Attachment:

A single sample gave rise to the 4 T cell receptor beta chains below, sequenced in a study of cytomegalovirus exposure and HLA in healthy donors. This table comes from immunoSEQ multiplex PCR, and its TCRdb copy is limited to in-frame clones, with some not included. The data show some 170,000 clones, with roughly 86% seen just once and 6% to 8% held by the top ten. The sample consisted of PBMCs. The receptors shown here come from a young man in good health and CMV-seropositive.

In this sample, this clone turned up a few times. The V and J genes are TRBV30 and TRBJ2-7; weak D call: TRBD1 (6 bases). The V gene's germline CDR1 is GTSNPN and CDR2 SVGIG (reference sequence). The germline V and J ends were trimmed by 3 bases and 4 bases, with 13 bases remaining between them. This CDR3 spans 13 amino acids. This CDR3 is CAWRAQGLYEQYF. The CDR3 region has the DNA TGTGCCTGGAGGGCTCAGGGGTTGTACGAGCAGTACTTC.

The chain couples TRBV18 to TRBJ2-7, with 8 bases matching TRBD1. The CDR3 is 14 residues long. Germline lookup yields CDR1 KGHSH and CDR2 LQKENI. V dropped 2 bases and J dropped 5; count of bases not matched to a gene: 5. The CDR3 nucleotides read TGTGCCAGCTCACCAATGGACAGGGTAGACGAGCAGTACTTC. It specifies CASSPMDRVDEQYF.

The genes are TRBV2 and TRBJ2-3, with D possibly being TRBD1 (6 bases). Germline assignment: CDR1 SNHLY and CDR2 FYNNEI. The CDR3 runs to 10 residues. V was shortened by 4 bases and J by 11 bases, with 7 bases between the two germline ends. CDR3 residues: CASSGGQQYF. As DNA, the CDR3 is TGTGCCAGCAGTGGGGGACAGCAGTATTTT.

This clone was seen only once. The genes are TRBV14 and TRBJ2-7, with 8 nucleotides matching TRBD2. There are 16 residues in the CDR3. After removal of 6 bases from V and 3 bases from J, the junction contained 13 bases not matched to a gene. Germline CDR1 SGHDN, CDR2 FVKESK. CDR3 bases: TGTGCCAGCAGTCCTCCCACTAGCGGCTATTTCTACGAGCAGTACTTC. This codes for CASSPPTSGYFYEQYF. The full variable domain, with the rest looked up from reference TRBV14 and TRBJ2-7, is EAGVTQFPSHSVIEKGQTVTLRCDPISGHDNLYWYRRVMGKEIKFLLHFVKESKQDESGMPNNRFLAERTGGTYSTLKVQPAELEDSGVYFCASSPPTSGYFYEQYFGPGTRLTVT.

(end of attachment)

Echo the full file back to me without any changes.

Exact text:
A single sample gave rise to the 4 T cell receptor beta chains below, sequenced in a study of cytomegalovirus exposure and HLA in healthy donors. This table comes from immunoSEQ multiplex PCR, and its TCRdb copy is limited to in-frame clones, with some not included. The data show some 170,000 clones, with roughly 86% seen just once and 6% to 8% held by the top ten. The sample consisted of PBMCs. The receptors shown here come from a young man in good health and CMV-seropositive.

In this sample, this clone turned up a few times. The V and J genes are TRBV30 and TRBJ2-7; weak D call: TRBD1 (6 bases). The V gene's germline CDR1 is GTSNPN and CDR2 SVGIG (reference sequence). The germline V and J ends were trimmed by 3 bases and 4 bases, with 13 bases remaining between them. This CDR3 spans 13 amino acids. This CDR3 is CAWRAQGLYEQYF. The CDR3 region has the DNA TGTGCCTGGAGGGCTCAGGGGTTGTACGAGCAGTACTTC.

The chain couples TRBV18 to TRBJ2-7, with 8 bases matching TRBD1. The CDR3 is 14 residues long. Germline lookup yields CDR1 KGHSH and CDR2 LQKENI. V dropped 2 bases and J dropped 5; count of bases not matched to a gene: 5. The CDR3 nucleotides read TGTGCCAGCTCACCAATGGACAGGGTAGACGAGCAGTACTTC. It specifies CASSPMDRVDEQYF.

The genes are TRBV2 and TRBJ2-3, with D possibly being TRBD1 (6 bases). Germline assignment: CDR1 SNHLY and CDR2 FYNNEI. The CDR3 runs to 10 residues. V was shortened by 4 bases and J by 11 bases, with 7 bases between the two germline ends. CDR3 residues: CASSGGQQYF. As DNA, the CDR3 is TGTGCCAGCAGTGGGGGACAGCAGTATTTT.

This clone was seen only once. The genes are TRBV14 and TRBJ2-7, with 8 nucleotides matching TRBD2. There are 16 residues in the CDR3. After removal of 6 bases from V and 3 bases from J, the junction contained 13 bases not matched to a gene. Germline CDR1 SGHDN, CDR2 FVKESK. CDR3 bases: TGTGCCAGCAGTCCTCCCACTAGCGGCTATTTCTACGAGCAGTACTTC. This codes for CASSPPTSGYFYEQYF. The full variable domain, with the rest looked up from reference TRBV14 and TRBJ2-7, is EAGVTQFPSHSVIEKGQTVTLRCDPISGHDNLYWYRRVMGKEIKFLLHFVKESKQDESGMPNNRFLAERTGGTYSTLKVQPAELEDSGVYFCASSPPTSGYFYEQYFGPGTRLTVT.